Breast Care Center breaks ground

The new Mercy Regional Breast Care Center is now under construction and expected to be complete by the end of October. All funding for the project, including construction, equipment, furniture and artwork, was raised through Mercy Health Foundation’s $3.4 million “Yes Ma’am” campaign, which the local community has strongly supported.

“One hundred percent of the funding for the new breast care center came from Yes Ma’am campaign contributions,” said Karen Midkiff, Mercy Health Foundation’s chief development officer. “We are honored and so very thankful for the support. Clearly, people are very passionate about this cause.”

The campaign has been supported by local clubs and civic organizations, sports teams, artists, professional athletes, events, private businesses, and individuals of all ages.  “One little boy even gave the contents of his piggy bank,” said Midkiff.

The center will feature state-of-the-art diagnostic equipment including a digital mammography machine, ultrasound equipment, and a stereotactic breast biopsy system.  Breast magnetic resonance imaging (MRI) and a breast tissue staining system that helps identify types of breast cancer are also available to patients as needed. “Our vision is to provide patient-focused, compassionate care using state-of-the-art technology,” said Director of Diagnostic Imaging Dennis Soappman. “There are currently no others centers like it in the Four Corners region.”


Durango gymnasts shake up states

Local gymnasts out-tumbled athletes from all over Colorado recently. The City of Durango’s Parks and Recreation gymnastics team “Durango Gymnastics” grabbed gold, silver and bronze during the Colorado State Championships.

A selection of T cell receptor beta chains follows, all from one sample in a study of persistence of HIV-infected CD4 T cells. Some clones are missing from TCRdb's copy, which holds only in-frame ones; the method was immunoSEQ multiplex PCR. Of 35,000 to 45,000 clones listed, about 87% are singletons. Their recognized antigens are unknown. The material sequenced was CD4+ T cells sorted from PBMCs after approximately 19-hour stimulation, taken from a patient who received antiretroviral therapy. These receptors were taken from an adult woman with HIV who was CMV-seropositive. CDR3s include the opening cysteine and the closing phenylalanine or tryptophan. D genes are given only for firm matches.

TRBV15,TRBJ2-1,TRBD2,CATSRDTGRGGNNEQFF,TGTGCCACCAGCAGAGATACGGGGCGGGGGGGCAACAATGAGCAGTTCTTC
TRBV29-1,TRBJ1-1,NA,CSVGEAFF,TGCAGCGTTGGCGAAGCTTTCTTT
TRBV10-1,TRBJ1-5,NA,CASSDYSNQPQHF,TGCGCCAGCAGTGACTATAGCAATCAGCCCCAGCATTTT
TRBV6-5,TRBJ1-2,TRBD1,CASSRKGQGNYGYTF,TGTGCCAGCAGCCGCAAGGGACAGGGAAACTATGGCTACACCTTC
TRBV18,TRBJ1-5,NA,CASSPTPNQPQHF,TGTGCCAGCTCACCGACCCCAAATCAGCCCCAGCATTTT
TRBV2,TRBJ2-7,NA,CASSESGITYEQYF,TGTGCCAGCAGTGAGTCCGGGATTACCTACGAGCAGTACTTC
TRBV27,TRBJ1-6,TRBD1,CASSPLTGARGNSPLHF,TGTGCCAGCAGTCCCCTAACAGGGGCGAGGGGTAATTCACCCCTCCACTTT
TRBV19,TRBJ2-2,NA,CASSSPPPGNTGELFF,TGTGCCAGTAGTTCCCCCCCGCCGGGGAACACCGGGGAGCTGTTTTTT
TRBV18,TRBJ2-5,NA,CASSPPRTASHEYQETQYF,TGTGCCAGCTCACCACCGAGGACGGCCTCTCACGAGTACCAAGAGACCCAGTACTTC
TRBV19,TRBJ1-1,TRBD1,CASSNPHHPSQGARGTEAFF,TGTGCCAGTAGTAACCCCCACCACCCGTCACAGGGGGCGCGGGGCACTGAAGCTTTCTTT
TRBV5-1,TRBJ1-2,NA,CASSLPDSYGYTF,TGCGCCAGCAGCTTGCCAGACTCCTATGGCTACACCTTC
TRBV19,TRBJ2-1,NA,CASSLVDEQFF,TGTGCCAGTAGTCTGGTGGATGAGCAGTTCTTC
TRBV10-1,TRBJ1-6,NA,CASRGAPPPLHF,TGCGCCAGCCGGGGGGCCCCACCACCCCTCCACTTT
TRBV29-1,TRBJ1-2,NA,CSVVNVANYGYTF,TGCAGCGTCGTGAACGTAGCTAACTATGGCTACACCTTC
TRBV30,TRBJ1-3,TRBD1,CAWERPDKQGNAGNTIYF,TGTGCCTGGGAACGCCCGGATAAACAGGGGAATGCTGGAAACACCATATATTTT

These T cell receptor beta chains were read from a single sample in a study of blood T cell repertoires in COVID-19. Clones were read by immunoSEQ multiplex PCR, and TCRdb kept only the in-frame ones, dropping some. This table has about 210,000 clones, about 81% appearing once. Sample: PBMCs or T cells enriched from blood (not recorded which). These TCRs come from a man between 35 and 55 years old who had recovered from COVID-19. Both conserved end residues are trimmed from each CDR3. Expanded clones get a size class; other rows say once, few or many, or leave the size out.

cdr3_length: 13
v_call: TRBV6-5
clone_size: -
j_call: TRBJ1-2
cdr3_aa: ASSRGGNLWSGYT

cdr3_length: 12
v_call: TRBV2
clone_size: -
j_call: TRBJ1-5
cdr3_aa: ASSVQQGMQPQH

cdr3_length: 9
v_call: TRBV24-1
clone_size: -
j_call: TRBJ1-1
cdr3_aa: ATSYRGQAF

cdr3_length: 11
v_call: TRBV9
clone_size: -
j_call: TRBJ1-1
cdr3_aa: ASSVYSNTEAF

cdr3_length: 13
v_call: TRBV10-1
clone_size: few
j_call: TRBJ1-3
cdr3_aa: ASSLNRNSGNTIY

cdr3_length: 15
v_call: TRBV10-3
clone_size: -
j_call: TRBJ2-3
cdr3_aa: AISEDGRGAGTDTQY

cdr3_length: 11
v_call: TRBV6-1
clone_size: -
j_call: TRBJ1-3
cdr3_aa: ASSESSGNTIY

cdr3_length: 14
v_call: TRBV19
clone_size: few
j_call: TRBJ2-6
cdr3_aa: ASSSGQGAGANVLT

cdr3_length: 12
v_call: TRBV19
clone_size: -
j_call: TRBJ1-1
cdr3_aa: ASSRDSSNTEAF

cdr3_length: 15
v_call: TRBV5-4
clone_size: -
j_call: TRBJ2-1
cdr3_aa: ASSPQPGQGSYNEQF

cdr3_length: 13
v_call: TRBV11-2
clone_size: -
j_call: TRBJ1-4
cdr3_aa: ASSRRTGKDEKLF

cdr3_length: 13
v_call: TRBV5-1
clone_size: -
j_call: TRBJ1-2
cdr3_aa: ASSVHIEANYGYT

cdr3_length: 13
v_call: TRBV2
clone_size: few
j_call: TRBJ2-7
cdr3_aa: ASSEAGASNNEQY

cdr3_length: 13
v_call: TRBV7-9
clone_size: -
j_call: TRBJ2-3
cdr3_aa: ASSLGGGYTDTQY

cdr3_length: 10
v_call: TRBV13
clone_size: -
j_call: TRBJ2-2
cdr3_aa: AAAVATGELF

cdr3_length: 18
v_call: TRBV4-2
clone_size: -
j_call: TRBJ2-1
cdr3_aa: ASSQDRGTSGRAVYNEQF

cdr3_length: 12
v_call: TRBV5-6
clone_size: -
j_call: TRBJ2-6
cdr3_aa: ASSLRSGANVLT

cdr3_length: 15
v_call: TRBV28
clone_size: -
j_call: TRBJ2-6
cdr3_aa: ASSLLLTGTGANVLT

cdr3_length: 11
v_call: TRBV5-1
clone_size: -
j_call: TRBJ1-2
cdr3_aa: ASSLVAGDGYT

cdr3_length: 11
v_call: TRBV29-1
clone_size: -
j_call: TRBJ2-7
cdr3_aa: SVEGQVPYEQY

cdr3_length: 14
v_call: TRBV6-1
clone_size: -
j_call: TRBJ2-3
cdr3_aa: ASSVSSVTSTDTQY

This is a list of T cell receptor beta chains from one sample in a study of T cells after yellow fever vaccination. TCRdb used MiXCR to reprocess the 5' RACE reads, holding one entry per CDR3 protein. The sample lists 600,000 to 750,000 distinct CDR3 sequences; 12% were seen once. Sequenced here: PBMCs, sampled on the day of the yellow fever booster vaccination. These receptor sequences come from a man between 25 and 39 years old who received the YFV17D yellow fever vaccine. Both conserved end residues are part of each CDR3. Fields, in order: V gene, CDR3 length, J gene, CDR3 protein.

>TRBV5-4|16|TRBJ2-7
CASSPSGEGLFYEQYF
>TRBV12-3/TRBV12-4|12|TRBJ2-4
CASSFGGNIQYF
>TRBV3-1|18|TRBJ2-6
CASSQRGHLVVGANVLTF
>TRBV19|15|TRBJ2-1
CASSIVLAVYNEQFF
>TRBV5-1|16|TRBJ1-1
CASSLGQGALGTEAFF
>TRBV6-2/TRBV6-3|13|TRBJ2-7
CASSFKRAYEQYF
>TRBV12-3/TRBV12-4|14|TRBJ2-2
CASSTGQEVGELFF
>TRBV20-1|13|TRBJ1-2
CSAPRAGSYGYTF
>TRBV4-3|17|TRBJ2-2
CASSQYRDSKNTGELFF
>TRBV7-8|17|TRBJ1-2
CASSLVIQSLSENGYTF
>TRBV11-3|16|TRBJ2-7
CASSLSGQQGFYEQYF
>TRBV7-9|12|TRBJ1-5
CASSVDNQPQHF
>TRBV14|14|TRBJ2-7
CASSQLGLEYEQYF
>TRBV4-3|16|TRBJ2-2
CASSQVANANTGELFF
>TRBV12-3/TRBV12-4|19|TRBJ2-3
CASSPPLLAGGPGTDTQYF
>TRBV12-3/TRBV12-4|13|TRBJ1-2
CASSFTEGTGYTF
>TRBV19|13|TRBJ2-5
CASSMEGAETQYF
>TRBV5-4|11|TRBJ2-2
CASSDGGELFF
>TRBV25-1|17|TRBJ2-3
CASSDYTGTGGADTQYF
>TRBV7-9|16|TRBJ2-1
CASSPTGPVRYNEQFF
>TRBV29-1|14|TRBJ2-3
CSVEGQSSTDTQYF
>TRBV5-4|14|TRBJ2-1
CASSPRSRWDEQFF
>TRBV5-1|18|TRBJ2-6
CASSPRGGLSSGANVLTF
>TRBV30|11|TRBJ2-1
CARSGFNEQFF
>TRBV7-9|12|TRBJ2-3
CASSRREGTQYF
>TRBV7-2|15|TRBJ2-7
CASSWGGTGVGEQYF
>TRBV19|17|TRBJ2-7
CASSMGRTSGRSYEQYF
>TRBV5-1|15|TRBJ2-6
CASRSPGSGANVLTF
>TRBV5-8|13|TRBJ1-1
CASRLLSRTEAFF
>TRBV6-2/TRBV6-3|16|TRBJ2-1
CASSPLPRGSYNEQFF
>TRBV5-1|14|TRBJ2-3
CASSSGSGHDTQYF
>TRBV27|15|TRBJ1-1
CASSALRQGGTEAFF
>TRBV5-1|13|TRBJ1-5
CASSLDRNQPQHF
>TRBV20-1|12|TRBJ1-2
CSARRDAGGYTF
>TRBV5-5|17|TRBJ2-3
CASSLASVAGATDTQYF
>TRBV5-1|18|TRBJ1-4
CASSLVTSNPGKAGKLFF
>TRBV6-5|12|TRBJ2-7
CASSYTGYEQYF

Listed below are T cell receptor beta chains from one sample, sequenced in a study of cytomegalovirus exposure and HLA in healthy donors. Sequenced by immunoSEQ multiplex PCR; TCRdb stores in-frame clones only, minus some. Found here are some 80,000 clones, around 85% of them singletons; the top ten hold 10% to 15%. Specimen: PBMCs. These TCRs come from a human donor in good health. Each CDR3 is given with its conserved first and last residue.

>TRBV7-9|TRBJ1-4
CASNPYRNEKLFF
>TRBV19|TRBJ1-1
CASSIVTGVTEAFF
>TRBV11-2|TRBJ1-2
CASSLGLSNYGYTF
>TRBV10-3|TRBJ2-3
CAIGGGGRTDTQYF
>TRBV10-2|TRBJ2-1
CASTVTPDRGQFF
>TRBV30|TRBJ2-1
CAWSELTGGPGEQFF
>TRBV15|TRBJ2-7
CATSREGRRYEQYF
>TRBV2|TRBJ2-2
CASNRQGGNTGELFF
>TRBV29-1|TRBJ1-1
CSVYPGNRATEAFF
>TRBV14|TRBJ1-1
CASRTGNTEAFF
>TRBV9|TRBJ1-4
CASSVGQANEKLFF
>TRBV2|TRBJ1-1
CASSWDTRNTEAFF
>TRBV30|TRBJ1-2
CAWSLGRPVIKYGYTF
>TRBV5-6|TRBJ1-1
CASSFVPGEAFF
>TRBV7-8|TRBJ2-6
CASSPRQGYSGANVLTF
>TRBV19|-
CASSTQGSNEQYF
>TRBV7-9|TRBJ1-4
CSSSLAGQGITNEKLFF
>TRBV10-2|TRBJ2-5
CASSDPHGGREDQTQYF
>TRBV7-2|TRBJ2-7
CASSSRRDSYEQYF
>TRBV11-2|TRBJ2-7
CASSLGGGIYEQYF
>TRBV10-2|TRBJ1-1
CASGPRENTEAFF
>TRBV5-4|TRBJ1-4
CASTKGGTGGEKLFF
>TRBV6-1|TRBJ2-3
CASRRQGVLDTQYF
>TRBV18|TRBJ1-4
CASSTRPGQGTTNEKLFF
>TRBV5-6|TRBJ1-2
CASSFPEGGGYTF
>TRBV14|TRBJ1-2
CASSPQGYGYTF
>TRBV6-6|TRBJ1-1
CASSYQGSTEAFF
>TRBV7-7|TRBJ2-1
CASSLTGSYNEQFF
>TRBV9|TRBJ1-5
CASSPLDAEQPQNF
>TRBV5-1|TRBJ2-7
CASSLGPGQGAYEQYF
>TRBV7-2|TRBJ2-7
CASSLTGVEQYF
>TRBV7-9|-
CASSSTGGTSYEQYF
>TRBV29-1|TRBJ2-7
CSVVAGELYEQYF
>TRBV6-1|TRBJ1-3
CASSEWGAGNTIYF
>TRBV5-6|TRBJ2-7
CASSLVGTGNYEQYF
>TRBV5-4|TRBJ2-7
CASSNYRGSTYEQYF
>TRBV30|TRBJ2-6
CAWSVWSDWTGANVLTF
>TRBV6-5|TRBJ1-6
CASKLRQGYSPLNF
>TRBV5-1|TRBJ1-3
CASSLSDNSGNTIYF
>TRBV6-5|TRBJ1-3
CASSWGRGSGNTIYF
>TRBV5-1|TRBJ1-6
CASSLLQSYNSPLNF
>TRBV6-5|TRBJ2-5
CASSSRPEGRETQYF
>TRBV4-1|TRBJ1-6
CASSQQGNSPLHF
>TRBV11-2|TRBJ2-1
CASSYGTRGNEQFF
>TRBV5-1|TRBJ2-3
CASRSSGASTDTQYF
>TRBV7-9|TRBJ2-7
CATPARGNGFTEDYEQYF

The road to the championships began in mid-July at the regional competition. Every one of Durango Gymnastics’ 19 competitors qualified for an event, a first time for the local squad. Once there, Durango’s athletes scored podium spots in every single event. Gold medal finishers included: Brett Rowland, Miranda Talbot, Grace Stroud, Grace Wolf-Cartier, Marissa Evans-Looney, Olivia Gettman, Sarah Lawton, Stephanie Walker and Jaimie Yagunich.  

Sixteen members of the girls’ gymnastics team also earned qualifying positions for the State Championship, which recently met in Aurora. Again, the local athletes took medals on the bars, beam, floor exercise, vault and all-around. Eleven gold, eight silver and five bronze medals now decorate the walls of the gymnastics facility at the Mason Center.

RaeLynn Nargi, supervisor of Durango Gymnastics, commented, “I am overjoyed that everyone’s hard work has paid off this year. They worked so hard all year long and really got to shine at regionals and states. It’s exciting to see that Durango’s got what it takes to compete with big-name gyms on the Front Range.”


Udall to hold Town Hall in Durango

The recent drama of the Town Hall meetings may come to Durango this week. U.S. Sen. Mark Udall will hold a local town hall this Thurs., Aug. 27. The open event will discuss how efforts to expand the use of clean energy can create jobs, and boost the economy in Southwest Colorado. The event gets under way at 1 p.m. in the La Plata County Courthouse’s Anasazi Room.

Udall will hold two other events in the region.  In the morning, he will visit the Three Springs development to discuss how an emphasis on smart growth and clean energy is boosting business and the local economy. 

Later in the afternoon, Udall will visit a health clinic in Mancos to discuss a bill he has introduced to increase the number of doctors practicing in rural communities.

– Will Sands